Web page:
By Adam Brimelow
BBC News, health correspondent
The Conservatives have demanded a fresh start in the process of reforming emergency services in England.
Specialist services are being centralised
In a letter to the health service's chief executive, Andrew Lansley, the shadow health secretary, has questioned the evidence for the proposed changes.
They would see services concentrated in big regional centres, while local A&E units are downgraded or closed.
He has identified 29 A&E units which are under threat.
Mr Lansley said the exercise was being driven by the need to save money. But the government said it will make services safer and more up-to-date.
Can these changes can ever be delivered without provoking local fury?
It is more than five years since Richard Taylor shook the political establishment by leading a revolt in Kidderminster over the closure of hospital services, including the A&E.
His election showed just how politically sensitive these decisions can be.
Now emergency services across England are being overhauled. Richard Taylor is worried that important lessons have been forgotten.
He said: "Everybody will travel for high-powered difficult surgery, difficult cancer-care, major trauma.
"But they want on their doorstep facilities to see a doctor who can cope with the bread and butter, run of the mill emergencies, which are usually medical things.
"The heart attacks, the strokes the pneumonias, which come out of the blue without any warning."
He said it is about finding an acceptable compromise. He thinks it can be done, and he gives the example of Hexham in Northumberland.
The Emergency Care Unit in Hexham general hospital has doctor-led care round the clock, backed up by experienced, highly trained nurses.
It is all pristine and new, with ten beds off a central corridor, resuscitation rooms at one end, minor injuries at the other.
It is part of a £28 million PFI scheme, that replaced the old World War Two Nissan huts.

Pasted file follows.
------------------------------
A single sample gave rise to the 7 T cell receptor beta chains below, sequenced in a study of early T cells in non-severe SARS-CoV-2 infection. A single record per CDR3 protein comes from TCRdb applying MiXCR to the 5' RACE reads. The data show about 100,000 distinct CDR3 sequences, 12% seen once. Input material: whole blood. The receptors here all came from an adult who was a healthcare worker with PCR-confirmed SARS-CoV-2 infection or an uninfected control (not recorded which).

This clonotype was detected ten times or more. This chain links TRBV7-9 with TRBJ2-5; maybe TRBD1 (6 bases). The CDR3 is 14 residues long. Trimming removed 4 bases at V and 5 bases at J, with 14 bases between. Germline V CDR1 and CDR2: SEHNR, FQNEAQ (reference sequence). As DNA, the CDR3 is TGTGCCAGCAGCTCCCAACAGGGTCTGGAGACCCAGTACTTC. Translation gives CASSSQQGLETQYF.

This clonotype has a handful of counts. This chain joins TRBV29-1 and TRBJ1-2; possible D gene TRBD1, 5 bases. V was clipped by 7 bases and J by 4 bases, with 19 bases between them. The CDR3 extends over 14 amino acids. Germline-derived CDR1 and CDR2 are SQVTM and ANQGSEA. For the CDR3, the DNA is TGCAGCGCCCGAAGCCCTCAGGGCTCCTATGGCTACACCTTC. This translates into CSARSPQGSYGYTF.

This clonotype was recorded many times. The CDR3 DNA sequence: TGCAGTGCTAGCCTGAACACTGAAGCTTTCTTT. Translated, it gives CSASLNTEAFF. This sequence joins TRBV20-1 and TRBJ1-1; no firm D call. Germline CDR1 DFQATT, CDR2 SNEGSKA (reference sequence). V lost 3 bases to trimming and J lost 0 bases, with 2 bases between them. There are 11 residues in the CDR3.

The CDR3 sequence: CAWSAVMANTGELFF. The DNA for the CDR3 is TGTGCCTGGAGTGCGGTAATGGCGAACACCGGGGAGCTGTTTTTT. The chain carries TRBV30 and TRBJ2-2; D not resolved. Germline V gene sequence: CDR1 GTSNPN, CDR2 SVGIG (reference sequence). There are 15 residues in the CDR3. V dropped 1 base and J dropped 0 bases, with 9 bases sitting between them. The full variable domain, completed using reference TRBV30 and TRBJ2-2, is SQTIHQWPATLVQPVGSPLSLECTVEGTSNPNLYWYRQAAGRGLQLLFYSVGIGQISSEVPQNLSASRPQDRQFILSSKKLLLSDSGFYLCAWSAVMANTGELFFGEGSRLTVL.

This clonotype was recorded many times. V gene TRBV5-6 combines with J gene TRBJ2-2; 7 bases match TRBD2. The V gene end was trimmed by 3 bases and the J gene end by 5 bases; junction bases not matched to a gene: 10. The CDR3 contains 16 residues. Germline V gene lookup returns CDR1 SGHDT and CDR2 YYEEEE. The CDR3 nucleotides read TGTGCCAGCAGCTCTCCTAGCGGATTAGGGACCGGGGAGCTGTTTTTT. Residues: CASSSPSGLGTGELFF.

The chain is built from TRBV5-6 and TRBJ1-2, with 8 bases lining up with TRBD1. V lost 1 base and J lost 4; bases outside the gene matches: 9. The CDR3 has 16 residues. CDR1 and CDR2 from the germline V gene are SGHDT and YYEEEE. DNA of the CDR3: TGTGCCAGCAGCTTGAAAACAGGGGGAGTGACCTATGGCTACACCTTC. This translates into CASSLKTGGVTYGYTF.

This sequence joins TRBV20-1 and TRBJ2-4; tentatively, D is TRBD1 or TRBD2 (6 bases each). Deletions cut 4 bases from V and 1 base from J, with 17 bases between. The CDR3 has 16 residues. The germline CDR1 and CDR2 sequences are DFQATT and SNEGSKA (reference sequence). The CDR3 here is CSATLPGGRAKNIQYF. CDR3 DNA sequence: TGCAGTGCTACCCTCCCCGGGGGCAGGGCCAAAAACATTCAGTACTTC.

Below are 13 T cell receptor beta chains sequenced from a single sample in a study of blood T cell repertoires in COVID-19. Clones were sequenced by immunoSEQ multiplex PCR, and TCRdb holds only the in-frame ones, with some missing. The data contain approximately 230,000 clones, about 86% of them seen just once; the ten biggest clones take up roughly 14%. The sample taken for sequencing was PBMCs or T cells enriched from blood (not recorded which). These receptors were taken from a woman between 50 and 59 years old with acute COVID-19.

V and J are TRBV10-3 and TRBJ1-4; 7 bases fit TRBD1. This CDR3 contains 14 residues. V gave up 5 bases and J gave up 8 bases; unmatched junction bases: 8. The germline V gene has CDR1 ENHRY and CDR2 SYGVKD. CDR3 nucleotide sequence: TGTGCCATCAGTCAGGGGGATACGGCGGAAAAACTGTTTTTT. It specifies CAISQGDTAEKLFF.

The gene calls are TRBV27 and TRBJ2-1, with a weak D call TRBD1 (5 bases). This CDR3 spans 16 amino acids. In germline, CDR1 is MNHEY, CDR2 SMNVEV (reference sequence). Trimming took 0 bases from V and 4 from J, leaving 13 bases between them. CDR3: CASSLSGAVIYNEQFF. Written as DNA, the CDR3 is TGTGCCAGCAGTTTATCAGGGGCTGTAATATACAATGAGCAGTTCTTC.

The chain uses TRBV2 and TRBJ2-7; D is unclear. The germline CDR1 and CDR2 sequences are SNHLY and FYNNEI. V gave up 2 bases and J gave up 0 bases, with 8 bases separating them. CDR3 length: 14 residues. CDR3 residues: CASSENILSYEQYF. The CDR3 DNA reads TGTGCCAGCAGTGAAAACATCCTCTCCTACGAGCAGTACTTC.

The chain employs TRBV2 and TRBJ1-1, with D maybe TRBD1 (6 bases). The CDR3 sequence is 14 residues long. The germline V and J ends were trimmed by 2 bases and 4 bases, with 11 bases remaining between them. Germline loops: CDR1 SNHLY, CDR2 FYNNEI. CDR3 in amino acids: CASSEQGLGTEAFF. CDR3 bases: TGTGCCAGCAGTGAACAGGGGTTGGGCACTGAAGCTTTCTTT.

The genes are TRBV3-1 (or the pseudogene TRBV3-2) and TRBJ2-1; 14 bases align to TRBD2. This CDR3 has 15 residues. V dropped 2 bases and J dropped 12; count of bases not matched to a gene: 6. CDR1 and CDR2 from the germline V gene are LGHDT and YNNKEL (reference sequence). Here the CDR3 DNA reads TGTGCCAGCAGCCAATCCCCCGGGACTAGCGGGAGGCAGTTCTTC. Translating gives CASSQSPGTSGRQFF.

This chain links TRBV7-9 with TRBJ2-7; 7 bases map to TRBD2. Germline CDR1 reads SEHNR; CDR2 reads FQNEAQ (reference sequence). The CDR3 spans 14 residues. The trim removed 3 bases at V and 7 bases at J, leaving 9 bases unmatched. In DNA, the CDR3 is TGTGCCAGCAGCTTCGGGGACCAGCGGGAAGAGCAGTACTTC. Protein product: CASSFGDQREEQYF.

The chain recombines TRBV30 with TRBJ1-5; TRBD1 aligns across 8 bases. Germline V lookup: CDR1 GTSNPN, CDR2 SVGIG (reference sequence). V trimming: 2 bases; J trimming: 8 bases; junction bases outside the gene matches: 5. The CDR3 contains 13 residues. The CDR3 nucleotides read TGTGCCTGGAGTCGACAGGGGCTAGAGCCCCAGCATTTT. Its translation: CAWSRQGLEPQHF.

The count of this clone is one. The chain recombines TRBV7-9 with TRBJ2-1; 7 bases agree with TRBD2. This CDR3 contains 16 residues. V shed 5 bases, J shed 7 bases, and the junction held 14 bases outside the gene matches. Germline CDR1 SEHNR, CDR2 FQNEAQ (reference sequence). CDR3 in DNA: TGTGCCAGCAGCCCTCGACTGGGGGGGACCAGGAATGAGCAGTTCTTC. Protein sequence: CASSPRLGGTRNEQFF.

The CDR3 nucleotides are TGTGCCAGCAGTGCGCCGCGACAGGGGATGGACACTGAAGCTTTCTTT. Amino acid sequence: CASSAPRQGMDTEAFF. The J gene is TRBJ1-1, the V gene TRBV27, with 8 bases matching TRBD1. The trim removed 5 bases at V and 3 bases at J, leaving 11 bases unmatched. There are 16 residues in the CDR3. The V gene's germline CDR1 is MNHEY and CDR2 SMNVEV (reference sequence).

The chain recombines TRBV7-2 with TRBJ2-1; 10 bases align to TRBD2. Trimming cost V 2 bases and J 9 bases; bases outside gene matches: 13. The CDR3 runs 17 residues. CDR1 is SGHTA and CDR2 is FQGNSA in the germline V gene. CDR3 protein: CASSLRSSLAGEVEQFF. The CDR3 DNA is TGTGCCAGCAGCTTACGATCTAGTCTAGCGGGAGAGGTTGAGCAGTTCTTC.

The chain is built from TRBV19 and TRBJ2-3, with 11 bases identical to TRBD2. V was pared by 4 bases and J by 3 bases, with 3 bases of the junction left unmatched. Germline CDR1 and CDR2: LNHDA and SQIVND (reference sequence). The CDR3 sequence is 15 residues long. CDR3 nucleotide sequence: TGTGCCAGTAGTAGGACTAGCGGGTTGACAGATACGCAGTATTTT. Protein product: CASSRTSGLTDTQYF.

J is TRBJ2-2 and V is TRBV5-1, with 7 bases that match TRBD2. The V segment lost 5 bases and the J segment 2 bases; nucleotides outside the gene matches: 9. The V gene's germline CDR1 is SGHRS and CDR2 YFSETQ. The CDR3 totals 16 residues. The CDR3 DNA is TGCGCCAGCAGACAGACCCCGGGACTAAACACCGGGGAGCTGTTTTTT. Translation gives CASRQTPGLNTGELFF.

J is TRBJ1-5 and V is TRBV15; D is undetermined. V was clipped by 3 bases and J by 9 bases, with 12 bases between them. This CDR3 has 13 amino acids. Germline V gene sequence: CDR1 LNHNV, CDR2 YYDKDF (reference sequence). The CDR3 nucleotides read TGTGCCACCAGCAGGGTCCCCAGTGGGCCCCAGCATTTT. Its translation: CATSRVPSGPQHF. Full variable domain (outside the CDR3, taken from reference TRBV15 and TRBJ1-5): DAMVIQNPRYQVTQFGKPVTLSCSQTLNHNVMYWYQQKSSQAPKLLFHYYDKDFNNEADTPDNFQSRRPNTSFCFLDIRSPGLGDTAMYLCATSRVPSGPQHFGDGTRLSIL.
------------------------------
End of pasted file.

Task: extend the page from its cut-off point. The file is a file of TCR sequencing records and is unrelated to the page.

The hospital serves a small largely-rural population. Places much bigger than this are in danger of losing their A&E, so how does Hexham manage?
Dr Chris Townsend-Rose is the senior doctor in charge here.
"It is a very small hospital and if it was trying to stand alone it wouldn't be viable.
"It survives because it's part of a much bigger trust. We have two bigger sister general hospitals not too far away."
That means it can rota in senior doctors from other hospitals, while the nurses here take on tasks previously carried out by with junior doctors.
Darrell Jackson, a community paramedic with the north east ambulance service, said they were also taking on a bigger role.
"There is a growing range of skills that paramedics have that are enabling treatment to take place either in peoples' homes, or at the roadside.
"A good example is chest decompression. We can now do that. It avoids the problems of a collapsed lung for a patient which is life-threatening.
"Previously, we either have to call a doctor out to put a chest drain in, or we'd have to try and get the patient to the hospital as fast as we could so that they go to surgery for a drain to be fitted."
So, emergency care is changing, but not everyone here is happy about it.
Three-and-a-half years ago Joss Mahon broke her elbow after coming off a bike. She had an emergency operation in Hexham.
Two years later she fell off a horse and broke her other arm.
Hexham hospital no longer carried out emergency surgery, so she was transferred on to Ashington in north Tyneside.
"I think we'd be better off living on one of the Scottish islands I know, where they take you up in a helicopter, it's a lot quicker. It's just ridiculous to have to travel so far."
For Joss, it meant a round trip of more than 100 miles for treatment.
Lives at risk
Another big concern here, and in many other rural areas, is that travelling further to the bigger hospitals may take too long, putting lives at risk.
But the government's emergency access tsar, Professor Sir George Alberti, said the longer trip is well worth it for the right specialist care.
"I have no trouble with that concept at all because for example if my aorta is beginning to rupture I want to see a vascular surgeon, who is experienced at doing that operation.
"Now if it takes 20 minutes longer to get there so be it. And the same goes now for heart attacks, for strokes, you need to be at a specialist unit."
He insisted the changes in emergency care are about improving safety, rather than saving money.
But the Conservatives have compiled of list of 29 hospitals where they say A&E services are under threat.
They say seven out of ten trusts proposing downgrades were in deficit last year, and conclude that the process is being financially driven.
They have called for a fresh start to the process, with open consultations that point out where optimum services can't be paid for or staffed.